Ha! It makes me laugh when my “worlds” collide. Back in Virginia, I kinda got on a subsistence life-style kick. I learned how to make wine, can vegetables from our garden. We even had goats so I could milk them and make cheese. It was fun and it was a lot of work. I loved the forced routine. When it was time to milk the goats…it was TIME. When the vegetables needed picking, we were out gathering. I loved the routine and the order it brought to my life. I had things that absolutely had to be done and it was fun to pretend that there weren’t grocery stores. That is crazy, because it added stress, but I loved to consider that all I could put up would be what my family would live on. We ate fresh eggs like they were our main source of protein. We ate out of the garden. I baked bread. We drank wine. It was idyllic and it was beautiful.
Hopes for the Homestead
Now that we are living on my great, great, great grandparents’ homestead, I once again have visions of gardens, orchards and chickens dancing in my head. I have talked myself out of goats. I don’t think I want to have to milk twice a day ever again. It was fun, but my entire day revolved around them. Truthfully, that wouldn’t have been bad if I had a houseful of kids and the outside world didn’t exist. Unfortunately, Jerry and I are pretty much on our own and we have responsibilities outside of our little 1846 world.
We aren’t finished with the house and certainly not with the yard. We don’t have a chicken coop (so no chickens) and we don’t have a garden or orchard (so no produce to manage). Wine, however, we can begin to produce.
Two Key Decisions Based on Location
We live in Texas and Texas gets hot. That led us to make two decisions that ended up sort of colliding this past week. The first decision was to use spray foam insulation in the addition. Spray foam has been awesome. Our heating and cooling bills have been very low. The house maintains exactly what we ask our HVAC system to do. It is awesome.
The second decision we have made is to order our grape juice in the late fall, winter, and early spring so that when it is riding around on a truck, the temperature is reasonable. We haven’t had any problems ordering in the summer, but the thought of my grape juices sitting in a 120 degree truck for hours just didn’t sound like a good idea.
The Laws of Nature
Those two decisions mean that we are making wine during the cooler months when the heat is on in the house. I made two six-gallon batches of wine this past week. Typically, the airlocks begin to bubble within a few hours. This time, one was barely bubbling, the other showed no signs that the yeast was beginning to produce alcohol. In beer and wine making, there is sugar in either the juice or the wort. When you introduce yeast, the yeasts convert the sugars into alcohol and expel carbon dioxide via the airlocks. This is how you know the yeasts are busily doing their job.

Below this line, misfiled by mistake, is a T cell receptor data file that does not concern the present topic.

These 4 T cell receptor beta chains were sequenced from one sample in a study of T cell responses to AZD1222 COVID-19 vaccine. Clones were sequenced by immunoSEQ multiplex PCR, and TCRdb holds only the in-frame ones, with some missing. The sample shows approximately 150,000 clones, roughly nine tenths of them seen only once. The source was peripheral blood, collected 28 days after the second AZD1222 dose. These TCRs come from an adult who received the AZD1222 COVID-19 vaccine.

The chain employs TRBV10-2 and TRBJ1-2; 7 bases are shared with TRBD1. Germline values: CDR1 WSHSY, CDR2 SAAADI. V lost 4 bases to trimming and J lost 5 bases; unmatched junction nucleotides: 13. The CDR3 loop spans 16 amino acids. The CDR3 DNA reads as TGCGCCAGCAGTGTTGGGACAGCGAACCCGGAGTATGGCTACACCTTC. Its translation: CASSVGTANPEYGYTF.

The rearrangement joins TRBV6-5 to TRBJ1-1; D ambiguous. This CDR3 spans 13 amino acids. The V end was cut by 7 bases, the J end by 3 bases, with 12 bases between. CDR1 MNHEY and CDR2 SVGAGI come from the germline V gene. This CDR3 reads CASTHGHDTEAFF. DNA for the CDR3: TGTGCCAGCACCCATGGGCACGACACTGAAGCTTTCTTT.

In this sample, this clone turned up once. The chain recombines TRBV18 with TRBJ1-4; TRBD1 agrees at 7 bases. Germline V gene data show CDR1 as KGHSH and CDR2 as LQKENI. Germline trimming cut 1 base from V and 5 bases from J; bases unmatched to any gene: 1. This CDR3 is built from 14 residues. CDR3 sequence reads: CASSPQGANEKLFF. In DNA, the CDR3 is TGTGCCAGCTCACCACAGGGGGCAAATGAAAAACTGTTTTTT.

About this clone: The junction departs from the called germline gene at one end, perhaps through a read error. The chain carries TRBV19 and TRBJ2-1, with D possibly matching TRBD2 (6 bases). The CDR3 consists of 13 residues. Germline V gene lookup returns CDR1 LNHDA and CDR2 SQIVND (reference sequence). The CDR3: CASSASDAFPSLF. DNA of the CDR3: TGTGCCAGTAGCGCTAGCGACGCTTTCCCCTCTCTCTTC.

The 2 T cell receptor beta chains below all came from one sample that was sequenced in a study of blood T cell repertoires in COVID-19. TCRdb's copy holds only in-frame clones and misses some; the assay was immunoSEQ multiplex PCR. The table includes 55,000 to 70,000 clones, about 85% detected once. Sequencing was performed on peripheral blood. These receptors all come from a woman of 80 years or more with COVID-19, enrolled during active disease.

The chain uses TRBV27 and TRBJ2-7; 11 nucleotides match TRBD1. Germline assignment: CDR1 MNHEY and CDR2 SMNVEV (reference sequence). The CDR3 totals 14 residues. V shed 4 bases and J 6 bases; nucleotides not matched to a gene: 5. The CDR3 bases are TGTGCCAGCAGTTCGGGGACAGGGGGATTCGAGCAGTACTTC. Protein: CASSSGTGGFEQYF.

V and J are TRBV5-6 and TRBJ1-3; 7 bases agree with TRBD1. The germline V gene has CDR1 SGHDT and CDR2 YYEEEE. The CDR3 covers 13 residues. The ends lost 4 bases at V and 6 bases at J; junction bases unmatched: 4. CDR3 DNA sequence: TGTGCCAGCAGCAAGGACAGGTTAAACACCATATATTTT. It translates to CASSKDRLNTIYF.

This week, I noticed that things were not going according to plan. When the yeast doesn’t start working, it is usually because the room temperature is too low. Since we make wine during the cooler months, this has happened to us before and I have a couple of tricks up my sleeve. The first, is to apply a heating pad and a blanket.
You Win Some, You Lose Some
The heating pad and blanket trick was slowly working. When Jerry got home, he asked if we needed to increase the thermostat temperature a couple of degrees. I told him I thought that would help and so he went over and clicked a couple of buttons and the temperature started rising. When it did, the airlocks became more active, letting me know that the yeast was warm and happily converting sugars into alcohol.
And then my sweet little worlds collided. Wine making has a long history, but yeast has always needed an ideal temperature in order to work. Humans have always attempted to provide a modicum of comfort into their living spaces when it was cold by lighting a fire, cranking up a stove, or, in our case, the very modern HVAC system with five climate zones.
If the behavior of yeast has remained a constant over the centuries, the same can be true for the properties of heat. Heat rises. Always has…always will, I suppose. When you increase the temperature, insulate the house with spray foam, and have an upstairs area, things start to happen. In our case, the alarms on our thermostats starting going off, blinking red and yellow, and Jacob started foaming at the mouth. (Just kidding about Jacob…)
Jacob’s room is upstairs and so is the loft where he spends 99% of his time. The alarms were letting us know that the spray foam was doing a superb job of not letting any heat escape through the roof. Unfortunately, this also meant that the temperature upstairs was a balmy 86 degrees. Jacob was stripped down to a pair of shorts (and nothing else), playing video games like the tropical heat wave was something that naturally occurred in January.
Thank goodness, the alarms sounded and Jerry was able to adjust a few things. He changed the temperature in a couple of the zones, turned on the ceiling fans upstairs, and applied cold compresses to Jacob.
First world problems indeed!
Big Take-Aways for Home Builders
I would say to anyone getting ready to renovate or build a new home, spray foam insulation is truly worth every penny. We have been very pleased with the product. One thing that I would have done differently is to install more ceiling fans in the main area of the house in order to move air around. We have wiring in place to install a fan above the living room now. After living here during all seasons, we know that we need to invest in a fan that can move some serious cubic footage of air. We are looking at the large industrial fans (Big Ass Fans is the company name). The ceiling is 25′ high, so we aren’t really considering one with a light package on it.